A huddle of shops and a maze of alleyways, within a close-knit grid, Le Touquet is dominated by the horseshoe-shaped market hall, its moon-shaped entrance framed by wooden gables.
Some say the old girl’s lost it. She’s old hat, a fading star – suburban even – superseded by swanky jetset resorts where the showbiz rich top up their tans. Statistics prove otherwise. Forget the lack of sun, the windswept dunes and the sometimes long haul to reach the receding seashore: Le Touquet has been, still is – and probably always will be – the place where it all happens. It has everything from sporting activities, of which there are now around 40, to a legacy of unashamed opulence symbolised by the tree-lined avenues of oh-so-British style villas and the four-star splendour of the Westminster Hotel. Portraits of the glitterati of the 1920s, the glory years, hang here alongside those of the new moneyed of the postwar era. A young Sean Connery signed up to his first James Bond film at the Westminster. Winston Churchill was another guest; so, too, were Marlene Dietrich and Edward and Mrs Simpson.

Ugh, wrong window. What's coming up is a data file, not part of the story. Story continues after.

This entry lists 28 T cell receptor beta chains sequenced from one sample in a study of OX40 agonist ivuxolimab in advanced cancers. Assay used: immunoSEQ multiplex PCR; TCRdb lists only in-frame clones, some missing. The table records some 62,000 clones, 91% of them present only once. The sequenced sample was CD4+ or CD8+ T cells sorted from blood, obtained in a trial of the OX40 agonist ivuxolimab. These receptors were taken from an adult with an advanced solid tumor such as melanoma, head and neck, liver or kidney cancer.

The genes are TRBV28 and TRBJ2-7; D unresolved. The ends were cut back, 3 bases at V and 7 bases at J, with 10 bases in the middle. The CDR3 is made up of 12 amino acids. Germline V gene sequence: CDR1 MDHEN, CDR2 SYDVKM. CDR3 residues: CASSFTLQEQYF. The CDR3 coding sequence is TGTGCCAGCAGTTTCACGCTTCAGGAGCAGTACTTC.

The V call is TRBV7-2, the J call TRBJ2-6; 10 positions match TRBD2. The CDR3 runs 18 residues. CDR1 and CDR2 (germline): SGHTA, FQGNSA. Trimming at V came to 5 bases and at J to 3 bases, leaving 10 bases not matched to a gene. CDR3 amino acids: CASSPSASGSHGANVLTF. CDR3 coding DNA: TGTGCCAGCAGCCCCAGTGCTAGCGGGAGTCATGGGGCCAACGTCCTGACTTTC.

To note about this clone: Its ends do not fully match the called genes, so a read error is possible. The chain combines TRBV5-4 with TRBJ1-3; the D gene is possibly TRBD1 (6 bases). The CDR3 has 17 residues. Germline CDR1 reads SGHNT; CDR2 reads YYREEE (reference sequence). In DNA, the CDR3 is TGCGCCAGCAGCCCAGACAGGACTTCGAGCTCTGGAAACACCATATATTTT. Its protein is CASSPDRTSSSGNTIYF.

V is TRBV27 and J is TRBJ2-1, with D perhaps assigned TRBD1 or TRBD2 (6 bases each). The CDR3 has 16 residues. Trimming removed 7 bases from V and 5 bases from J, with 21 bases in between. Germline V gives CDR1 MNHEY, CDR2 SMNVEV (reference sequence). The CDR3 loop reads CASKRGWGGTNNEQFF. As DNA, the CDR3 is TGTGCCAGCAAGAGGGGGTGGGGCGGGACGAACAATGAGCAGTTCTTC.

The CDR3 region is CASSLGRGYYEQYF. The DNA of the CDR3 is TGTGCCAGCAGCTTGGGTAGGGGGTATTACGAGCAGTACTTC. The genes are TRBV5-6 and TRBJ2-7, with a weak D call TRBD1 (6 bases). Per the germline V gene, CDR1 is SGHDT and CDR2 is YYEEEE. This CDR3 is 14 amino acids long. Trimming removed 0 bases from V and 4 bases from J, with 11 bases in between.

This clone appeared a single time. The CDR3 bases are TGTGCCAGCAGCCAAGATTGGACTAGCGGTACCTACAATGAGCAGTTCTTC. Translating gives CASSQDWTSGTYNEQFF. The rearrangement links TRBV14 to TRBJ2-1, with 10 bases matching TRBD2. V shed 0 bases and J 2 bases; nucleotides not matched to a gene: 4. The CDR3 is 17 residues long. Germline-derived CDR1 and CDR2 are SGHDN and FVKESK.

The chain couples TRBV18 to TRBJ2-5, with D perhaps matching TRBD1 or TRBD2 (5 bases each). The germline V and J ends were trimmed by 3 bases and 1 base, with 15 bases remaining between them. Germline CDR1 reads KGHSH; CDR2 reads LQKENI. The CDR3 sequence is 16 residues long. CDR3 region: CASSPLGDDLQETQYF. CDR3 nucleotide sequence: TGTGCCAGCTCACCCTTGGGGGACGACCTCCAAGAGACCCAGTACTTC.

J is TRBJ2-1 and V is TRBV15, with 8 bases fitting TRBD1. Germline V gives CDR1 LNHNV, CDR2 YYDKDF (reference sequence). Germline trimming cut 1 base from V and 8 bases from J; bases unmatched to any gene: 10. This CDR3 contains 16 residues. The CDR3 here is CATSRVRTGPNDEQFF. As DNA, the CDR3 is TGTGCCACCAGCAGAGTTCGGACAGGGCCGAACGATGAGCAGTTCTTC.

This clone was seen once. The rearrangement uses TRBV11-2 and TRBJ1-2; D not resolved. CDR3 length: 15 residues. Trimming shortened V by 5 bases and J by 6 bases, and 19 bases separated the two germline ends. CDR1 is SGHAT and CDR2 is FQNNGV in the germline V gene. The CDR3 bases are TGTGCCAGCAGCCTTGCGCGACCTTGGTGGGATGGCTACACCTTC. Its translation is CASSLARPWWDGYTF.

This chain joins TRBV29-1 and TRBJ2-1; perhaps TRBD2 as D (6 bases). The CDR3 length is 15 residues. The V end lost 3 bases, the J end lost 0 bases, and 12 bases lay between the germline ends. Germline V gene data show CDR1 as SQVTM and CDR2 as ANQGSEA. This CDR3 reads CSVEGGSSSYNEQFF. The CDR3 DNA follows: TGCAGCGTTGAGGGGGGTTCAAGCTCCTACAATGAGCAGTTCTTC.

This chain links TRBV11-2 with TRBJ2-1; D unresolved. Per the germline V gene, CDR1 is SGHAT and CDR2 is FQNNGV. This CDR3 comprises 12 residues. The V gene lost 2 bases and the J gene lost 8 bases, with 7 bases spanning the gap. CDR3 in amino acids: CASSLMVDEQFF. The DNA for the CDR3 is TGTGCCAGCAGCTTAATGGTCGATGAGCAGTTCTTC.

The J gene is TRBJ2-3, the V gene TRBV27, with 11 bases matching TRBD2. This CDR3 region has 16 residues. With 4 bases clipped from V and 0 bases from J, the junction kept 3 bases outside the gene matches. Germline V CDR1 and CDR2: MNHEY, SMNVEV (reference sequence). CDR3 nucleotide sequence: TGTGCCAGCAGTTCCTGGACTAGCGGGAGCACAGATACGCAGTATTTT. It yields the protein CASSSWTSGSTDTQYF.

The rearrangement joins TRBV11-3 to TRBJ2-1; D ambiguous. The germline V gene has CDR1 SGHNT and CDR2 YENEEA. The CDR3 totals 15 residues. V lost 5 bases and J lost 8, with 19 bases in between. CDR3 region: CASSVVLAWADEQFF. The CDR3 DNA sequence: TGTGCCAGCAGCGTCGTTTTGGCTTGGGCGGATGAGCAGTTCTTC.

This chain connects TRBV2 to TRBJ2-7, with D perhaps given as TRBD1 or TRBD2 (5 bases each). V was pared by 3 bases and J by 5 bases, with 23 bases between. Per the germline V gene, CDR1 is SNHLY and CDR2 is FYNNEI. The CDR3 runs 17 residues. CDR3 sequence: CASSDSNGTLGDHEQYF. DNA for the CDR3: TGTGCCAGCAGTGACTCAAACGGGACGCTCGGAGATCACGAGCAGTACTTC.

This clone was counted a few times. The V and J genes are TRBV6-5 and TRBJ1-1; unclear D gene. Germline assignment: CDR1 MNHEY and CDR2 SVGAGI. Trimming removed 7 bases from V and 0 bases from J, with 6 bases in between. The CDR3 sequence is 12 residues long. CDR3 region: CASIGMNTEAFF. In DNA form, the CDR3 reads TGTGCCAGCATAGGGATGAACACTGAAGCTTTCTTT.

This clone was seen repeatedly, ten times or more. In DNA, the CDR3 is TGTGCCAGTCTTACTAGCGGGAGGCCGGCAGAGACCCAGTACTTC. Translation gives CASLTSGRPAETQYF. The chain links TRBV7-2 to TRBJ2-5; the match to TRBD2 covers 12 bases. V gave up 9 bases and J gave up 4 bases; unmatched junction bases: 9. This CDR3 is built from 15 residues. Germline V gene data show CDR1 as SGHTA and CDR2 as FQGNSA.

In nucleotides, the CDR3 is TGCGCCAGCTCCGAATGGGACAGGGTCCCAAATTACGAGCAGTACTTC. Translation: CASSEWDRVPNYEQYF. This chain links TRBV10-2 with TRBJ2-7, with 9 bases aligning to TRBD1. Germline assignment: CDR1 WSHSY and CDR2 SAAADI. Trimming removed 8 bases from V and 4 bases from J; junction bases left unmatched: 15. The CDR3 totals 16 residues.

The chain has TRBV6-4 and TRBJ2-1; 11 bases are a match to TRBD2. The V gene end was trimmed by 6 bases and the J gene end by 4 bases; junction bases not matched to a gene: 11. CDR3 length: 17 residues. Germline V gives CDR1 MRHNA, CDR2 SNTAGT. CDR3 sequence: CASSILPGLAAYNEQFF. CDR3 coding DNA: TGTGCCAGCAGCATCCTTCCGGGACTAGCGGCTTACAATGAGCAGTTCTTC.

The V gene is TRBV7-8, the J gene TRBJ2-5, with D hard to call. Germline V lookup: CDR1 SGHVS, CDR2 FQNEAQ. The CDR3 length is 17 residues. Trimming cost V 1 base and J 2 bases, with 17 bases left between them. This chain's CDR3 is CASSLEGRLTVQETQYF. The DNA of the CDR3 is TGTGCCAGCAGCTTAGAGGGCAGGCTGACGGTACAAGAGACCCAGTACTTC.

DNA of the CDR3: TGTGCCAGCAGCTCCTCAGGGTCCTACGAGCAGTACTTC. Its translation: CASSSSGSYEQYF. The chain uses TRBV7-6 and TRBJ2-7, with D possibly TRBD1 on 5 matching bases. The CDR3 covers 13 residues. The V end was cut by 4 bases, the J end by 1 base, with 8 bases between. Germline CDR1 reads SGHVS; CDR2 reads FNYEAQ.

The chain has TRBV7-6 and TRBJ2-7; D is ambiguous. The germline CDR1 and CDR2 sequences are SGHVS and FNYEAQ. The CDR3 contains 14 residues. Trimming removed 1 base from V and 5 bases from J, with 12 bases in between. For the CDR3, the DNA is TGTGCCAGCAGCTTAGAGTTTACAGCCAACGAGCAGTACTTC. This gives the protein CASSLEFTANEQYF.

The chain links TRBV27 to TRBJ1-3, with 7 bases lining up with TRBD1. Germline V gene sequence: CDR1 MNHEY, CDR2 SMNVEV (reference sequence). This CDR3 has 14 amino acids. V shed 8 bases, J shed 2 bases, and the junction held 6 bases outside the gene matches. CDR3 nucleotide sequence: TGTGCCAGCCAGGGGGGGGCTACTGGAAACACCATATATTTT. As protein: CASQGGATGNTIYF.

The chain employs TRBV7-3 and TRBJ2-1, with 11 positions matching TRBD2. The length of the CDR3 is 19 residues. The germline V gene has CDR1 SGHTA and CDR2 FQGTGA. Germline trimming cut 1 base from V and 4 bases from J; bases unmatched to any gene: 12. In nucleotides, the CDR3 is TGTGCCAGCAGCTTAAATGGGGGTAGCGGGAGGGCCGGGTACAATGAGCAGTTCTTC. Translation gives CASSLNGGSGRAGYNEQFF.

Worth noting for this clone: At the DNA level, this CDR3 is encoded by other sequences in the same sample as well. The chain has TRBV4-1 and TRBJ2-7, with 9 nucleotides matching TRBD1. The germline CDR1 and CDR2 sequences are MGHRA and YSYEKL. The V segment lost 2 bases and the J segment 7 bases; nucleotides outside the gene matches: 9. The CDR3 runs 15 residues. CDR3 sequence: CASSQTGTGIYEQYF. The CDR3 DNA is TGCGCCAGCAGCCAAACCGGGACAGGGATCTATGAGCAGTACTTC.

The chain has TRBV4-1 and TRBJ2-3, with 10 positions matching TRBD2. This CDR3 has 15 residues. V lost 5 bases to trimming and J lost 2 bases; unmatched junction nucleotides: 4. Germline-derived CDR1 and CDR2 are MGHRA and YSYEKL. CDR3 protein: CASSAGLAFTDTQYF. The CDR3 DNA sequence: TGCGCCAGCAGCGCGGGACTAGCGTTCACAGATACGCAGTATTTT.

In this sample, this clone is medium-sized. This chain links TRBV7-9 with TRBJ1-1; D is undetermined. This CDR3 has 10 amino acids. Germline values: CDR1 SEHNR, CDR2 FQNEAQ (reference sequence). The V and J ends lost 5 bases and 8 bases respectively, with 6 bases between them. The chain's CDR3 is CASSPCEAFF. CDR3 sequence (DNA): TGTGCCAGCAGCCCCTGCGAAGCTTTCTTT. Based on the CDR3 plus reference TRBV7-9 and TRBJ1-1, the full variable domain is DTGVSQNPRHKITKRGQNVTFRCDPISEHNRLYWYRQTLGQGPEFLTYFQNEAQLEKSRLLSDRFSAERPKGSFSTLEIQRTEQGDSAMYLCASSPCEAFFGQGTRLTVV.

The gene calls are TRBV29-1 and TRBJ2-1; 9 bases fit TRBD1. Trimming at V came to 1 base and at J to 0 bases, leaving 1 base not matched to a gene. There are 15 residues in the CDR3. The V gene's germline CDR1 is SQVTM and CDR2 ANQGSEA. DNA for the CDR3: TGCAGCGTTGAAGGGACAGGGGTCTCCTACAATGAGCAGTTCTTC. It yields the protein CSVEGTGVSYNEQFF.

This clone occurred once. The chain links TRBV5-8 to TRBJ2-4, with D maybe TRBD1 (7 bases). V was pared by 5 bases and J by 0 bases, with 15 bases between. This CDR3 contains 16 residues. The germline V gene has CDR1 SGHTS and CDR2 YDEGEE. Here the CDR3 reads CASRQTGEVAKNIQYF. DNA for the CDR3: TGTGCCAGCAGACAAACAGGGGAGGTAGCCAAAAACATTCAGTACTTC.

And though the faces may change, Le Touquet retains a swagger which still attracts those bent on seeking, if not quite the hedonistic lifestyle of the early 20th century, at least a highly passable alternative. British drivers predominate at the resort’s golf courses, while their fellow compatriots – quite often their wives! – head for the generous selection of specialist food and clothes shops, indulge in watersports or simply stroll along the prom with its usual family-friendly paraphernalia. Le Touquet is a lucky dip of a place, not perhaps to everyone’s taste – too English, some say, too racy, even raucous, argue others – but, with 1,200 rooms and some 60 restaurants, her pulling power is as strong as ever.
(Photo: Popular with both rich Parisians and architecture lovers, Le Touquet plays host to many luxury hotels © www.pas-de-calais-tourisme.com)